The new deadline of December 2000 for extending NHS Direct, the government's nurse-led telephone helpline throughout England is 'challenging but feasible' according to one of the scheme's advisers.

But Kent GP Dr Mark Reynolds, one of the driving forces behind GP co- operatives which already use nurse-lines, warned that it would need an extra 15,000 nurses despite the current recruitment and retention crisis.

The new deadline was set last week by health minister Alan Milburn when he spoke to a GP co-operatives conference at Warwick University.

Dr Reynolds, who is a member of the national advisory group on NHS Direct, told HSJ that most GPs are concentrating on setting up primary care groups. One of the biggest problems in rolling out NHS Direct would be recruiting 15,000 experienced nurses to run it.

'This sort of job may well attract those who have left nursing to have a family but want to return on a part-time basis, doing around 10 to 15 hours per week,' Dr Reynolds said.

It might be that district nurses, practice nurses, and those working in trusts, could be cycled through the NHS Direct system as a way of improving and enhancing their clinical skills.

Dr Reynolds said: 'There is no doubt in my mind that once patients become familiar with it they will like the service.'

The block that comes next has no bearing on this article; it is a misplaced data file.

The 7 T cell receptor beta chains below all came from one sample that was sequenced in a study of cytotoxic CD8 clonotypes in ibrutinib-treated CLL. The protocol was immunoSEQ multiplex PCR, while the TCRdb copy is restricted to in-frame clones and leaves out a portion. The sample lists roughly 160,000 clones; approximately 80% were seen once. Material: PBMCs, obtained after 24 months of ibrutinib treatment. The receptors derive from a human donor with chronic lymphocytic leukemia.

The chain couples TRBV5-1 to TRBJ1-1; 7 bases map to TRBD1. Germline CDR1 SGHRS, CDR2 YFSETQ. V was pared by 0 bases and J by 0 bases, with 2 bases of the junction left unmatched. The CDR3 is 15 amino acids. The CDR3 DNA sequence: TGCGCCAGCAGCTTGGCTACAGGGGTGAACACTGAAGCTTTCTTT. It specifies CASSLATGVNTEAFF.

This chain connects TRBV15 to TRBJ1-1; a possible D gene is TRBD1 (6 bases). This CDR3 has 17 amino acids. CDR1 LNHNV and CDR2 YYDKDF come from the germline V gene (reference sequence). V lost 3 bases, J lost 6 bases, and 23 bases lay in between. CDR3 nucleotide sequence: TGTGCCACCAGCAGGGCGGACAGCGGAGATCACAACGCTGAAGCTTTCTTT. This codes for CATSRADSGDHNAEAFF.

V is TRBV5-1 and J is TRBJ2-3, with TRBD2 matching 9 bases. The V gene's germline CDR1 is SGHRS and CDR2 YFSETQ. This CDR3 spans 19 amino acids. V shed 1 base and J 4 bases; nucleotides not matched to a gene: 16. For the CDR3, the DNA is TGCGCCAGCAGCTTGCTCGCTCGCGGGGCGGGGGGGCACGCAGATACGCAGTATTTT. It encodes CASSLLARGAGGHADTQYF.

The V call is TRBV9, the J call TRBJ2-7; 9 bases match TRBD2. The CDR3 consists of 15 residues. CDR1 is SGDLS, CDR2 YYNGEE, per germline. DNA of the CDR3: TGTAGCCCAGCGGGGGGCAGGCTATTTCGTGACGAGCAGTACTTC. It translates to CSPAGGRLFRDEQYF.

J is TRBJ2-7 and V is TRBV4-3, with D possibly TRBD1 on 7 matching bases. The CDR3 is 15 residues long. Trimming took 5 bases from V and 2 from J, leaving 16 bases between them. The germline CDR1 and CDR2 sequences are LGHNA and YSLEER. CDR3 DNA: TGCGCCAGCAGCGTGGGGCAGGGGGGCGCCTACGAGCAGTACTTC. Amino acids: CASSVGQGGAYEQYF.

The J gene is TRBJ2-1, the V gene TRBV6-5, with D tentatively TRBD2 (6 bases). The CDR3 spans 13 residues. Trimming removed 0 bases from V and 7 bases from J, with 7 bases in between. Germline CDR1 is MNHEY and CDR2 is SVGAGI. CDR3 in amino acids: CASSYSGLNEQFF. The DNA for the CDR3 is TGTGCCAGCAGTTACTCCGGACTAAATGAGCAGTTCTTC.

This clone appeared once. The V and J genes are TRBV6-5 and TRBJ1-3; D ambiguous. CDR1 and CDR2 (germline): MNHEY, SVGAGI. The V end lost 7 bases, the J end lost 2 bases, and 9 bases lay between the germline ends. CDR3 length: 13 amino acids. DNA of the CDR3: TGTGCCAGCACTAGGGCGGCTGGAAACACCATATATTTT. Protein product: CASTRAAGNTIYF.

Trials of nurse-run schemes in Wiltshire, which pre-dated the NHS Direct pilots set up by the government, have resulted in a 40 per cent drop in patients' visits to surgeries and a cut in hospital admissions and casualty visits.

Dr Steven George, who studied the trials, said: 'The main concern people have had with nurse telephone consultation is the risk of 'missed cases'. Our study demonstrates this concern is unfounded.'

The first wave of NHS Direct sites, in Newcastle, Milton Keynes and Preston, went live in April. The second wave, selected by tender, will be launched next April and will extend coverage to 20 million people - 40 per cent of the population.

The third wave will be identified by NHS Executive regional offices which will decide how the service will be run, and how GPs, ambulance trusts, A&E departments, social services and other relevant groups are to liaise.

'We must aim for a time when a patient's call to NHS Direct is as common as picking up a prescription. We recognise that this will take time to achieve but there are a number of steps we are taking to make it happen,' Mr Milburn said.

He acknowledged fears about the pace of change.

'There have been some commentators who have criticised the speed of implementation. I make no apologies for it. As I have already made clear, this is a service whose time has come.

'It matches the growth of other 'direct' services and the public expectation for more convenient, round-the-clock access to help with health problems.'

The Royal College of Nursing, which estimates that there are 8,000 NHS vacancies for qualified nurses and 8,000 unfilled student places, welcomed the extension of Nurse Direct.

'Alan Milburn's latest proposal for developing NHS Direct is a powerful vote of confidence in a nurse-led service,' the RCN said.

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